U.S. primary insurance giant Allstate has reported $339 million of pre-tax catastrophe losses for the month of September 2020, with the majority coming from wildfire activity in western states, while the carrier also reported it had strengthened its reserves for August’s hurricane Laura.
For Allstate, September’s catastrophe losses came from some 20 events spread across the month that had estimated impact of $293 million, pre-tax ($231 million, after-tax).
Among these were eleven wildfire events that caused Allstate’s primary insurance book losses across California, Oregon and Washington, together accounting for roughly 65% of September’s estimated catastrophe losses.
Adding to the catastrophe losses from that month, Allstate also accounted for unfavorable reserve reestimates which were largely from $64 million of reserve strengthening, which importantly Allstate said was “net of anticipated reinsurance recoveries”, related to Hurricane Laura.
That gets the carrier to the $339 million, pre-tax ($268 million, after-tax) of catastrophe losses for the month of September.
Interestingly and perhaps related to the aforementioned reinsurance recoveries related to the hurricane Laura reserve strengthening, Allstate has now lowered its catastrophe loss figure for August quite considerably it seems.
Previously, Allstate had reported $145 million of pre-tax catastrophe losses for July and then a much higher $985 million for August 2020.
Hurricanes Laura and Isaias were blamed for the high toll from August, but now Allstate has said that its July and August losses total just $651 million, pre-tax ($514 million, after-tax), so with September the third-quarter 2020 total is now only $990 million, pre-tax ($782 million, after-tax).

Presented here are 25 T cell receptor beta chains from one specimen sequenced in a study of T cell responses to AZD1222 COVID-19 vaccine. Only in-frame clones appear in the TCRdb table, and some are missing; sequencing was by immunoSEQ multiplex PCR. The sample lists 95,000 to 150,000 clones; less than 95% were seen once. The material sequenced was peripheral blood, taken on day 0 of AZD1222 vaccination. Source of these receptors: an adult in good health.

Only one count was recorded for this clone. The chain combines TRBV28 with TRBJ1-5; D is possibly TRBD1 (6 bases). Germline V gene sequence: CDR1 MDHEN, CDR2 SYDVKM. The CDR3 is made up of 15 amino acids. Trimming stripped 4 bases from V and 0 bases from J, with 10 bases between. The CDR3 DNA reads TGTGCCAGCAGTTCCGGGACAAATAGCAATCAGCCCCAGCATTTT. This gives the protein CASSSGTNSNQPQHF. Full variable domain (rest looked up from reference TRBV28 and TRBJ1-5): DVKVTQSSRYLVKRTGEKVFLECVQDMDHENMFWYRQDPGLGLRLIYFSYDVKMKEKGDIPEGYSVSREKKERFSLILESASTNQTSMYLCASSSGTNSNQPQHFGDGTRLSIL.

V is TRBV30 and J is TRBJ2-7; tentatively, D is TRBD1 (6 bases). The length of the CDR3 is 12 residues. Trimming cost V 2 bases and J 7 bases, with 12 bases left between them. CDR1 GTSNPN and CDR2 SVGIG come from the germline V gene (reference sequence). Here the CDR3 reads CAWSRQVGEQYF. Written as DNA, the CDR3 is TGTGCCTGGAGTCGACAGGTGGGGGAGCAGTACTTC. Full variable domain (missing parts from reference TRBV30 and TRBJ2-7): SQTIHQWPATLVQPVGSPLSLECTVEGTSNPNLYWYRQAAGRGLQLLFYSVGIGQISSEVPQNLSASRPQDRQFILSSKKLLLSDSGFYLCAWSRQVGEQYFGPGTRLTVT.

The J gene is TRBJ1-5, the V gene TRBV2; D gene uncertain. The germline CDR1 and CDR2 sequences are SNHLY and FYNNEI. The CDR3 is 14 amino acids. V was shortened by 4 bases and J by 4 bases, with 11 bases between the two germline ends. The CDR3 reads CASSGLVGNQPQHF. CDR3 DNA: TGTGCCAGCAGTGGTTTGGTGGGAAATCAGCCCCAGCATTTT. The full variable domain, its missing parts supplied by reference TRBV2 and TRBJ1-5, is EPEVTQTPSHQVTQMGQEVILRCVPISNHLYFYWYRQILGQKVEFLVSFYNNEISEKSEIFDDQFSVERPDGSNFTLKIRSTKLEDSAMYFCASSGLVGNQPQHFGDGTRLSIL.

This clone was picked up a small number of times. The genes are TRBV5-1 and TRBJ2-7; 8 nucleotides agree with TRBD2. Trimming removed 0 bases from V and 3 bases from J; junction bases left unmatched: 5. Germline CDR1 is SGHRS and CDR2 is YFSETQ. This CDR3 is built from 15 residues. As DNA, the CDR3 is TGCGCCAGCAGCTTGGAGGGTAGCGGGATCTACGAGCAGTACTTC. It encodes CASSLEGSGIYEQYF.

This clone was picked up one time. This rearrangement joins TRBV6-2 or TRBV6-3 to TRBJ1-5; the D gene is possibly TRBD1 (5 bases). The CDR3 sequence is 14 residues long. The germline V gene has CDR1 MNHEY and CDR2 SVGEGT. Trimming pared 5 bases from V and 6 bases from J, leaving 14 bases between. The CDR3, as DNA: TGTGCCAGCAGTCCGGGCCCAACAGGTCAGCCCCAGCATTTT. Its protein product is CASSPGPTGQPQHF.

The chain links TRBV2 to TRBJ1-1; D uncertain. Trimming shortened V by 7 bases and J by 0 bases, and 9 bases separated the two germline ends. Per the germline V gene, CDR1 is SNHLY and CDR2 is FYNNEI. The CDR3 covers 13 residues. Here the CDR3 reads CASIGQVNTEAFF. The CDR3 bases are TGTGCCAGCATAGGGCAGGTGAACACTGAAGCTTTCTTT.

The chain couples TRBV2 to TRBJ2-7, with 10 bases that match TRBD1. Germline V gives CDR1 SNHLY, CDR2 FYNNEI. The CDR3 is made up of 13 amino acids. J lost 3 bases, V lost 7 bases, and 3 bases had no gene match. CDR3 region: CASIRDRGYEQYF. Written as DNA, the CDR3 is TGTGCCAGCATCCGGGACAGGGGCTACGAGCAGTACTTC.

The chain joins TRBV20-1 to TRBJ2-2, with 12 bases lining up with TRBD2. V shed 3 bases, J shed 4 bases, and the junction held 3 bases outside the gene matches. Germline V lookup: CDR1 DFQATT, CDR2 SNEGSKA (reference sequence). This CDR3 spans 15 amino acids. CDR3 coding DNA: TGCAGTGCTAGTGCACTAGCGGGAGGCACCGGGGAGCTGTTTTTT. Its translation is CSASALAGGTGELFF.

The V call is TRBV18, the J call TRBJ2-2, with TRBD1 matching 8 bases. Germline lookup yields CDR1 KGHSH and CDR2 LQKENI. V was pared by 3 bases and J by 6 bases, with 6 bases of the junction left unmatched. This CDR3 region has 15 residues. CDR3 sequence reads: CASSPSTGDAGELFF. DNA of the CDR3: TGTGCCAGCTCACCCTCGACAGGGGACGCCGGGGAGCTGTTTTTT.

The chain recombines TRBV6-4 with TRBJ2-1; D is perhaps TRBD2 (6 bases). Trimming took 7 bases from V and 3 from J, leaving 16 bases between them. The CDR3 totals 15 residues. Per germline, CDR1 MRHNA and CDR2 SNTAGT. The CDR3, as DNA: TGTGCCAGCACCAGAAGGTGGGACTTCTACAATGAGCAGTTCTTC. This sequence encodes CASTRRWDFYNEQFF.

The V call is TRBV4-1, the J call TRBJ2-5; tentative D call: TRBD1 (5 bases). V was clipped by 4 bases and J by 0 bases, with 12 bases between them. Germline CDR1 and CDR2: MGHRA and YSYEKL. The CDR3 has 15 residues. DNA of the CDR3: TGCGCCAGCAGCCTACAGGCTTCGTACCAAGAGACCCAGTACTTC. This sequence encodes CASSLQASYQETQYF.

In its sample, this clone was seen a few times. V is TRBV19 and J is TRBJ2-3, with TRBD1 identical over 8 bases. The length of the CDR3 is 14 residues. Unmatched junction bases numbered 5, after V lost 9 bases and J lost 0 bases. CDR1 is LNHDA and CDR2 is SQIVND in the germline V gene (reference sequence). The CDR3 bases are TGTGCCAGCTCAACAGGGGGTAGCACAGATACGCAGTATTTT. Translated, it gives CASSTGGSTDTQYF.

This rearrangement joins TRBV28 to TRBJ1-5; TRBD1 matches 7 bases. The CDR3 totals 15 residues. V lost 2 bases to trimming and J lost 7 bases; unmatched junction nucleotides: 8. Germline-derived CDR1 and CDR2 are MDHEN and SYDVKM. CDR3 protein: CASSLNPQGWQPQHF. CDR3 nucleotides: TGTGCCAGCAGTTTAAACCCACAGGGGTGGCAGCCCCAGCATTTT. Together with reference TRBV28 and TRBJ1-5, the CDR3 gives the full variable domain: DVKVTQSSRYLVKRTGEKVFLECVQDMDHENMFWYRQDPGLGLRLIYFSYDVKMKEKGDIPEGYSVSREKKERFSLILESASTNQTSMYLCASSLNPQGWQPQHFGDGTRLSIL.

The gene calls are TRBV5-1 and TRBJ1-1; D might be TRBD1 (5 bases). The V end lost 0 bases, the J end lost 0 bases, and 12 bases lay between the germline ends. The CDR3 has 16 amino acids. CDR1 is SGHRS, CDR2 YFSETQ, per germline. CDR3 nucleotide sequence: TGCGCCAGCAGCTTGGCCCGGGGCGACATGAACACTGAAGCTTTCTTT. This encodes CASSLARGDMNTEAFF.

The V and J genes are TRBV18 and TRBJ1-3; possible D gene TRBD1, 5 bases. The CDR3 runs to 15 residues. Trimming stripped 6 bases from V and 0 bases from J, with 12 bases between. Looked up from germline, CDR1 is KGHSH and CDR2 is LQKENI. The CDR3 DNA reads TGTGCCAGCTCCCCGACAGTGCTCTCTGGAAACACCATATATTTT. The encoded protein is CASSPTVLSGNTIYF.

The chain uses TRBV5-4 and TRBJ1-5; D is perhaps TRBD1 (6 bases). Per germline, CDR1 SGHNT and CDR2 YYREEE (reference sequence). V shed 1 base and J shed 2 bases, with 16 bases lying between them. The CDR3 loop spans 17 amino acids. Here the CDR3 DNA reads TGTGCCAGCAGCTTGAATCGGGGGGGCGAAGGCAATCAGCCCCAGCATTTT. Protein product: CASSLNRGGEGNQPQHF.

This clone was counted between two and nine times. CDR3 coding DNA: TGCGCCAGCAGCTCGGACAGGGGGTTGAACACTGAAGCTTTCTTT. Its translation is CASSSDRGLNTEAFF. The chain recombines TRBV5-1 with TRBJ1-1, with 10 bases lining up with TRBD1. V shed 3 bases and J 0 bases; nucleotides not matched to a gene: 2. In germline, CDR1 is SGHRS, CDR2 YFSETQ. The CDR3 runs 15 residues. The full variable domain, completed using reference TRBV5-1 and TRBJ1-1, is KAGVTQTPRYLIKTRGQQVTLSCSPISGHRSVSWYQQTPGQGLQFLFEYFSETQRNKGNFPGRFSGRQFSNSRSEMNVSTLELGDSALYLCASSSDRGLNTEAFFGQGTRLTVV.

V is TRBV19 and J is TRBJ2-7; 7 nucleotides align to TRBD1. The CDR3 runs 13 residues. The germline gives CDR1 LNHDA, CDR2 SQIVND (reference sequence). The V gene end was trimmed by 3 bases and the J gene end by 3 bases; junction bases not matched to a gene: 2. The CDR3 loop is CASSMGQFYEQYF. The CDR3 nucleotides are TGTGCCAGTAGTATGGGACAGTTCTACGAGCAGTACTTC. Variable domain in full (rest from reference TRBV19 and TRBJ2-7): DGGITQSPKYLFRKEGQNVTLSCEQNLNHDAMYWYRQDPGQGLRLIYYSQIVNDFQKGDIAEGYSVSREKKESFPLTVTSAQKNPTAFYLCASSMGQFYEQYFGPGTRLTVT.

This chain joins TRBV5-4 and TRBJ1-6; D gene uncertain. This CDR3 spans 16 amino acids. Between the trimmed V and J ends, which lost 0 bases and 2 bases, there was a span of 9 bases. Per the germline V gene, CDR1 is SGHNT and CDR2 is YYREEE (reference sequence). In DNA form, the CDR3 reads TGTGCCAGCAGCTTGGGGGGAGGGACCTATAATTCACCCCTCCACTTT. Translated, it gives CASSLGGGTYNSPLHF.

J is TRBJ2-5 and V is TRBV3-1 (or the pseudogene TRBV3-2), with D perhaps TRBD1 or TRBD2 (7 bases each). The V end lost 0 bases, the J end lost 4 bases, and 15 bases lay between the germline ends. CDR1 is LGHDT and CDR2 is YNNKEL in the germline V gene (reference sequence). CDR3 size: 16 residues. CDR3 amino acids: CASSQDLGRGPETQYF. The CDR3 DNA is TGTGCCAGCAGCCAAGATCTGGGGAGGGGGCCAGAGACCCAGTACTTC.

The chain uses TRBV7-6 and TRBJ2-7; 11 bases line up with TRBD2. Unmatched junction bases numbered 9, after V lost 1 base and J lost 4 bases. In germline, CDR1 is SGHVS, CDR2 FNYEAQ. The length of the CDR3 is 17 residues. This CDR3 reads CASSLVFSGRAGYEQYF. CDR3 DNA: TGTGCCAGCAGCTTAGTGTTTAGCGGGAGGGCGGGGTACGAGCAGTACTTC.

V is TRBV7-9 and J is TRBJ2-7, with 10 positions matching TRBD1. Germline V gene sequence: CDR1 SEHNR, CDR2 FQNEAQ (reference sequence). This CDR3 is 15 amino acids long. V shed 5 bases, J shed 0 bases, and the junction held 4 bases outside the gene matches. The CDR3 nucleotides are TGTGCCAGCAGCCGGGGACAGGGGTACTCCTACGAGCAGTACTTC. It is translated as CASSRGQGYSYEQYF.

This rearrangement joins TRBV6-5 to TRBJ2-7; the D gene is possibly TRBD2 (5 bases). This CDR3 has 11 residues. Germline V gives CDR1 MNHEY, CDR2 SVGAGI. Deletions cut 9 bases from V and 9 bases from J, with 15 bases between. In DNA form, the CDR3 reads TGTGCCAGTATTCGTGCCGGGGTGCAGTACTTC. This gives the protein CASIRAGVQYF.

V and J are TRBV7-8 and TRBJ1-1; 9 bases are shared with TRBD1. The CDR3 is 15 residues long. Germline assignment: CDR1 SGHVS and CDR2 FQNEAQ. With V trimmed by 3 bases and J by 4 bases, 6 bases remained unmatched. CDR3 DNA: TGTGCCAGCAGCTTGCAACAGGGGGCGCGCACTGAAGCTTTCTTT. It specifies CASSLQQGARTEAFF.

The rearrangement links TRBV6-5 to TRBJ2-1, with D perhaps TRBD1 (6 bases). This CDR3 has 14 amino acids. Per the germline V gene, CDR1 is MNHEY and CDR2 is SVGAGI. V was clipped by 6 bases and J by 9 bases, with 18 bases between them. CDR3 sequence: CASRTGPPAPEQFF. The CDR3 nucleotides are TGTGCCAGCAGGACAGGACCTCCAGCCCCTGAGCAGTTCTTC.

Hurricane Laura was reported to be a $430 million pre-tax catastrophe loss, according to Allstate’s August release.
As the reserves had to be strengthened by $64 million “net of reinsurance recoveries” it suggests Allstate’s ultimate loss for Laura went above the $500 million mark, which it seems may have activated the carriers nationwide excess of loss catastrophe reinsurance program, as this attaches after a $500 million layer of retained losses.
So it is possible that reinsurance recoveries made against this, or possibly other towers, related to hurricane Laura, are the reason that the Q3 2020 cat loss total has declined as far as it has.
The only other possible reason we could see for the decline would be if Allstate was accounting for any wildfire subrogation by offsetting its current year cat losses with those benefits.
But at this stage it does seem more likely that reinsurance recoveries have been made for Laura after the reserves increased sufficiently to trigger one or more of Allstate’s programs, thus reducing the August cat loss load for the insurer.